How to make healthy choices every day

June Jewels

Today my mother and I decided to drive to the country to visit my grandparents. There is nothing I love more than getting out of the city on a beautiful summer day, since there is always something new to discover this time of year. During a walk, I came across a patch of wild strawberries and promptly plunked myself down in the bush to devour all the little gems that I wait all winter for. Real strawberries, whether wild or from a farm, are rather small, bright red and soft – so delicate that they almost melt on the roof of your mouth, no teeth required. They are rich, fragrant and incredibly sweet.

In case you haven’t noticed, fresh, locally grown strawberries have been trying to squeeze their way into big box grocery stores for the past week or so. The problem is we’ve been so “spoiled” by those gargantuan, hard, tasteless, nutrition-less freaks from California that we have forgotten all about the real deal. I guess we are just in the habit of supporting our southerly neighbors, since it couldn’t possibly be because we prefer the flavour! In Ontario, strawberry farmers are now struggling to survive as we continue to buy produce form foreign countries. Some cannot even afford to pay workers to pick their berries, as the labour alone ends up costing them more per pint than the Californians get at wholesale. Many grocery stores have yearlong contracts with their foreign suppliers and cannot be bothered to buy local produce and pay the often-higher prices. According to the Greenbelt Foundation, there was an 18-per-cent decline in Ontario’s strawberry acreage from 2003 to 2005. We produce a humble six million kilograms of strawberries to California’s one billion kilograms each year. Be responsible! Buy local and support your provincial farmers and your taste buds.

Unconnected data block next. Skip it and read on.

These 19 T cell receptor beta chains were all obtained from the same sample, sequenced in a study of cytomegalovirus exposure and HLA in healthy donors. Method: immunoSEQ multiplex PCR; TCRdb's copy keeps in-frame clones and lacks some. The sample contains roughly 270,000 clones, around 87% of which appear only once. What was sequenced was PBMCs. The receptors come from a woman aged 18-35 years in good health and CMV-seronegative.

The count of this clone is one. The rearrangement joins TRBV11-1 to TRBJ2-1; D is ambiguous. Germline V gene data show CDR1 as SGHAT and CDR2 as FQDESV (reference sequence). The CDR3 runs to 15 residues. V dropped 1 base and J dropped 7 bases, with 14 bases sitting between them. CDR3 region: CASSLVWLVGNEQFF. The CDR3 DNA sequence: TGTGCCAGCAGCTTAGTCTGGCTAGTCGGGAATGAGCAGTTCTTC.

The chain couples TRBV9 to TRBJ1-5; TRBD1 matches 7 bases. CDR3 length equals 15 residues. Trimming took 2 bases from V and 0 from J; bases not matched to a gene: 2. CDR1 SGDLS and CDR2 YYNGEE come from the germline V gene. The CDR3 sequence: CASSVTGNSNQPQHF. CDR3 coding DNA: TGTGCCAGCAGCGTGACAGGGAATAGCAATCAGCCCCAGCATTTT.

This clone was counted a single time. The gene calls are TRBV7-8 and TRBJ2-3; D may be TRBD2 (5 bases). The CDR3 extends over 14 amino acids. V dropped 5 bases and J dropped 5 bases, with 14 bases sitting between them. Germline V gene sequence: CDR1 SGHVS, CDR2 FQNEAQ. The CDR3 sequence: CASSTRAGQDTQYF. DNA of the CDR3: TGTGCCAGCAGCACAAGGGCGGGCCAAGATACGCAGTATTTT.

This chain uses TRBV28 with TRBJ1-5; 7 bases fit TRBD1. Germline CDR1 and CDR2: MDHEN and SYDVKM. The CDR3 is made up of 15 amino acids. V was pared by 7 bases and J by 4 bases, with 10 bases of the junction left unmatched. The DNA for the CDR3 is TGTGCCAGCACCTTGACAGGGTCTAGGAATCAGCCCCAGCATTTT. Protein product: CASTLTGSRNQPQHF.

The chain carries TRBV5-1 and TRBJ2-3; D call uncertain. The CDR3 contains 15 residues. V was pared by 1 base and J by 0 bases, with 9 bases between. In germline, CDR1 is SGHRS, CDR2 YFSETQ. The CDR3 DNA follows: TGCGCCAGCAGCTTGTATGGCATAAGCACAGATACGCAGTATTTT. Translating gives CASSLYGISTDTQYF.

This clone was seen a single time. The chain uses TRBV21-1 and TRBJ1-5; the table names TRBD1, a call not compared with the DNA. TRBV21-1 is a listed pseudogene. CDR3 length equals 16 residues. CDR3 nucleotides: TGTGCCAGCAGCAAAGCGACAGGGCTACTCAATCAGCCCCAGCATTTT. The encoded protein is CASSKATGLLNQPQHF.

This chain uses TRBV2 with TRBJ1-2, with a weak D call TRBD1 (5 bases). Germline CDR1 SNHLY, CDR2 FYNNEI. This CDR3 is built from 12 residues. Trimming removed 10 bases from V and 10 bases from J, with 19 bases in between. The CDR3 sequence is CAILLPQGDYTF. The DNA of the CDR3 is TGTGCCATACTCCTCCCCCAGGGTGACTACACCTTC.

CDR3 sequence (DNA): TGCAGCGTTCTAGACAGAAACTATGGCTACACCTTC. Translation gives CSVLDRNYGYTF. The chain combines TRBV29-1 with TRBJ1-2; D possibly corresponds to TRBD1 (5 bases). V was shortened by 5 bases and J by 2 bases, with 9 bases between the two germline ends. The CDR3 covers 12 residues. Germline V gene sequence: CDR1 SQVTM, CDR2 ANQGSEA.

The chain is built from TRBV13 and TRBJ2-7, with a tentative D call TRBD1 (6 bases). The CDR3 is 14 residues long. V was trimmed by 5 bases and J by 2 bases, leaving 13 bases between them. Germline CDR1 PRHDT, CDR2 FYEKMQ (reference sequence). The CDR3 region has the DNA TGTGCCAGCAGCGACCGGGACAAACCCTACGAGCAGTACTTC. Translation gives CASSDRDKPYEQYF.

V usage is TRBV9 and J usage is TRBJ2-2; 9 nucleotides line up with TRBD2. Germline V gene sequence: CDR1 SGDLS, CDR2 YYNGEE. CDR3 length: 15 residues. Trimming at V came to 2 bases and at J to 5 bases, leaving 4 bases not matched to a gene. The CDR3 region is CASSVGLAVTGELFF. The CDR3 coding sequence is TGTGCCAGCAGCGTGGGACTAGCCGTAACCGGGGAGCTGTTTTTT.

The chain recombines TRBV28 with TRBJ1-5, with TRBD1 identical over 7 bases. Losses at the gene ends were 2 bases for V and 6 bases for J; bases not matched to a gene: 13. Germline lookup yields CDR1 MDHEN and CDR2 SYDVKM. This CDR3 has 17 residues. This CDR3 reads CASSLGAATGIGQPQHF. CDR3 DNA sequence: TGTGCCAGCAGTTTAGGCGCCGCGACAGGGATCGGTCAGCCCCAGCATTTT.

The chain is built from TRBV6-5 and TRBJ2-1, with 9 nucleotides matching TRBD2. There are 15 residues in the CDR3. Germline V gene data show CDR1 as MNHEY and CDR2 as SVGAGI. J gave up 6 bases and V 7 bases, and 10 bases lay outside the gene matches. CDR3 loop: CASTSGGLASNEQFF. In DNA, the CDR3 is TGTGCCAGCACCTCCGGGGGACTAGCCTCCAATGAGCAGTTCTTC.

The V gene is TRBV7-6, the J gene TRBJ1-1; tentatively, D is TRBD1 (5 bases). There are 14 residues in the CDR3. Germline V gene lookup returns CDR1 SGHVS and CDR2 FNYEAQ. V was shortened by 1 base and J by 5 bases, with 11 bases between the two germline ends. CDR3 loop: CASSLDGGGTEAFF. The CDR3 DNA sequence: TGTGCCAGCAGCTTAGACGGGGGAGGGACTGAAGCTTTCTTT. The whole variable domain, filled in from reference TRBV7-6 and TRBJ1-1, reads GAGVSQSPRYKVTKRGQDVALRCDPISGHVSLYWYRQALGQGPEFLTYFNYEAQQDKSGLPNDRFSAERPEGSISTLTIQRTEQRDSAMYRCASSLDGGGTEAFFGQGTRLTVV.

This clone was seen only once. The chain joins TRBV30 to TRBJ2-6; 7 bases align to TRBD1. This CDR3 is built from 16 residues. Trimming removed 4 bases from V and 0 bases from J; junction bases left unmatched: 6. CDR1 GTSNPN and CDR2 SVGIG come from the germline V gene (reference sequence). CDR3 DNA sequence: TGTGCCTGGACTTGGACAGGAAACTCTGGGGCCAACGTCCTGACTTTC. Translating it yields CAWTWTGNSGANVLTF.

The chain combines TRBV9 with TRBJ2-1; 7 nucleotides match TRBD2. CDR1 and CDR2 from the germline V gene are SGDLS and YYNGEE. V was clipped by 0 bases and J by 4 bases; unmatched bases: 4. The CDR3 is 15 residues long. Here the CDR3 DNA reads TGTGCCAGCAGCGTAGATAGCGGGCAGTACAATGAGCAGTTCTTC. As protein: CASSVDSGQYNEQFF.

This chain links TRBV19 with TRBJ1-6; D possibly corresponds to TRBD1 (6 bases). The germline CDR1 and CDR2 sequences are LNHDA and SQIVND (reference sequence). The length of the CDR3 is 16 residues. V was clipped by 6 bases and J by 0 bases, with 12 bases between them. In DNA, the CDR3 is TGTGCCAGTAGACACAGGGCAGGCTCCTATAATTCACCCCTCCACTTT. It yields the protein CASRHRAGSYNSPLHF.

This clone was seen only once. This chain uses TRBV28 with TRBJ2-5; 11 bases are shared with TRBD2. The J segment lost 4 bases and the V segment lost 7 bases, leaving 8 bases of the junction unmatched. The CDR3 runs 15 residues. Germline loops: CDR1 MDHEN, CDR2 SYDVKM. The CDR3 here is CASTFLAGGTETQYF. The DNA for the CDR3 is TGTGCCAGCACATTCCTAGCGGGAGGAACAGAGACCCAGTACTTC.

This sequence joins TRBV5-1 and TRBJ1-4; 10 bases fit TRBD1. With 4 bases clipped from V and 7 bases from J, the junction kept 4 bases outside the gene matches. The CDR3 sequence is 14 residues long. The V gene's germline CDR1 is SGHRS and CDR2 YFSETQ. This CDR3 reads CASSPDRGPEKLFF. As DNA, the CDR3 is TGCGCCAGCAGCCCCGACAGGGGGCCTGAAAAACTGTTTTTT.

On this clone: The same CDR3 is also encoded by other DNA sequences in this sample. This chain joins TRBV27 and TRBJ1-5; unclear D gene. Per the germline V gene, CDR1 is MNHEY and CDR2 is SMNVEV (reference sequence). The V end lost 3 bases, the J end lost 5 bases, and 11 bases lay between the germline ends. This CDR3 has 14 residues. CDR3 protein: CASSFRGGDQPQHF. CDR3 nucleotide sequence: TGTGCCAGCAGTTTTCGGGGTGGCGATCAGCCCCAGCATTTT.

Where the Wild Ones Are
If you have the privilege of finding wild strawberries, make sure that they have not been sprayed and that they are not near a road where dust and exhaust are being thrown at them. They will be very small indeed, about the size of a fingernail, but don’t be fooled by their modest magnitude; these little ones pack a huge punch – far greater than their American counterparts.

Since strawberries like to hide underneath their leaves, they are often hard to spot. Look for leaves that come in threes, growing very close to the ground (see photo). If you pull back the foliage, you will see some tiny red berries that just want to find a home (in your stomach). It’s almost like treasure hunting, but more fun since you get to eat your jewels!

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1 thought on “June Jewels”

  • That’s pretty cool, Sarah. When I was in BC, I took a day and got lost in Stanley Park. After a while I ended up hanging out n the forest eating wild salmonberries. There’s something really special about eating berries you pick yourself.

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